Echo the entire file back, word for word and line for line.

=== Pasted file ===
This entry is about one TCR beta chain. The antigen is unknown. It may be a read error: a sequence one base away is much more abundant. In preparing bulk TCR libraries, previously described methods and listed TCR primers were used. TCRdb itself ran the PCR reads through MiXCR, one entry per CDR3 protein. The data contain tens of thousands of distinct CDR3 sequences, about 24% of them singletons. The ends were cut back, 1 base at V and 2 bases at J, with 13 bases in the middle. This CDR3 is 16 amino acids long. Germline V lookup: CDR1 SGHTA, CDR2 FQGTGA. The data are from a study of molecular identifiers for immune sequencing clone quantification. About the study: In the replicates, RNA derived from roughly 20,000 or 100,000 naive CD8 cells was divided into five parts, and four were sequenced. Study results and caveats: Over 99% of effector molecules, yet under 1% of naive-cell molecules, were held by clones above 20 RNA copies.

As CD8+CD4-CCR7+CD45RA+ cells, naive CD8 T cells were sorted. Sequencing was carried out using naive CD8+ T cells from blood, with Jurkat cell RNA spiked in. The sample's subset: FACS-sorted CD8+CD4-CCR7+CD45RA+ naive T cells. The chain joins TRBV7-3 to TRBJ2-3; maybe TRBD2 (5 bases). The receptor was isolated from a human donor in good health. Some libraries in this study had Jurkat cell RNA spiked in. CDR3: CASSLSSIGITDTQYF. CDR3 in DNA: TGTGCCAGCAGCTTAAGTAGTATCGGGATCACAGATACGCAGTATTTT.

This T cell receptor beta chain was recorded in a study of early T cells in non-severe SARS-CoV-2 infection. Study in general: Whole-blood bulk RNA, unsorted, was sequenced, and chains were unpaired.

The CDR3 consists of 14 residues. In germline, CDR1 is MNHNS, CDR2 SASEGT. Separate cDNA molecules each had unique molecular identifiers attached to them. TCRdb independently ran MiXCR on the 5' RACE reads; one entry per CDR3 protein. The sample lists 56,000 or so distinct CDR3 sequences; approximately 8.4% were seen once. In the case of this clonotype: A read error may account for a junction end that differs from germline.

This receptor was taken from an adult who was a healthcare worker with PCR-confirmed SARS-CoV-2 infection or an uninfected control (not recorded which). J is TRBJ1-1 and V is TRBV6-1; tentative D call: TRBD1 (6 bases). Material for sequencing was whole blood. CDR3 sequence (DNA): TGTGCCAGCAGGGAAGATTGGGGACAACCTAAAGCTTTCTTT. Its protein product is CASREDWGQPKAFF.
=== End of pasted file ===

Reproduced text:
This entry is about one TCR beta chain. The antigen is unknown. It may be a read error: a sequence one base away is much more abundant. In preparing bulk TCR libraries, previously described methods and listed TCR primers were used. TCRdb itself ran the PCR reads through MiXCR, one entry per CDR3 protein. The data contain tens of thousands of distinct CDR3 sequences, about 24% of them singletons. The ends were cut back, 1 base at V and 2 bases at J, with 13 bases in the middle. This CDR3 is 16 amino acids long. Germline V lookup: CDR1 SGHTA, CDR2 FQGTGA. The data are from a study of molecular identifiers for immune sequencing clone quantification. About the study: In the replicates, RNA derived from roughly 20,000 or 100,000 naive CD8 cells was divided into five parts, and four were sequenced. Study results and caveats: Over 99% of effector molecules, yet under 1% of naive-cell molecules, were held by clones above 20 RNA copies.

As CD8+CD4-CCR7+CD45RA+ cells, naive CD8 T cells were sorted. Sequencing was carried out using naive CD8+ T cells from blood, with Jurkat cell RNA spiked in. The sample's subset: FACS-sorted CD8+CD4-CCR7+CD45RA+ naive T cells. The chain joins TRBV7-3 to TRBJ2-3; maybe TRBD2 (5 bases). The receptor was isolated from a human donor in good health. Some libraries in this study had Jurkat cell RNA spiked in. CDR3: CASSLSSIGITDTQYF. CDR3 in DNA: TGTGCCAGCAGCTTAAGTAGTATCGGGATCACAGATACGCAGTATTTT.

This T cell receptor beta chain was recorded in a study of early T cells in non-severe SARS-CoV-2 infection. Study in general: Whole-blood bulk RNA, unsorted, was sequenced, and chains were unpaired.

The CDR3 consists of 14 residues. In germline, CDR1 is MNHNS, CDR2 SASEGT. Separate cDNA molecules each had unique molecular identifiers attached to them. TCRdb independently ran MiXCR on the 5' RACE reads; one entry per CDR3 protein. The sample lists 56,000 or so distinct CDR3 sequences; approximately 8.4% were seen once. In the case of this clonotype: A read error may account for a junction end that differs from germline.

This receptor was taken from an adult who was a healthcare worker with PCR-confirmed SARS-CoV-2 infection or an uninfected control (not recorded which). J is TRBJ1-1 and V is TRBV6-1; tentative D call: TRBD1 (6 bases). Material for sequencing was whole blood. CDR3 sequence (DNA): TGTGCCAGCAGGGAAGATTGGGGACAACCTAAAGCTTTCTTT. Its protein product is CASREDWGQPKAFF.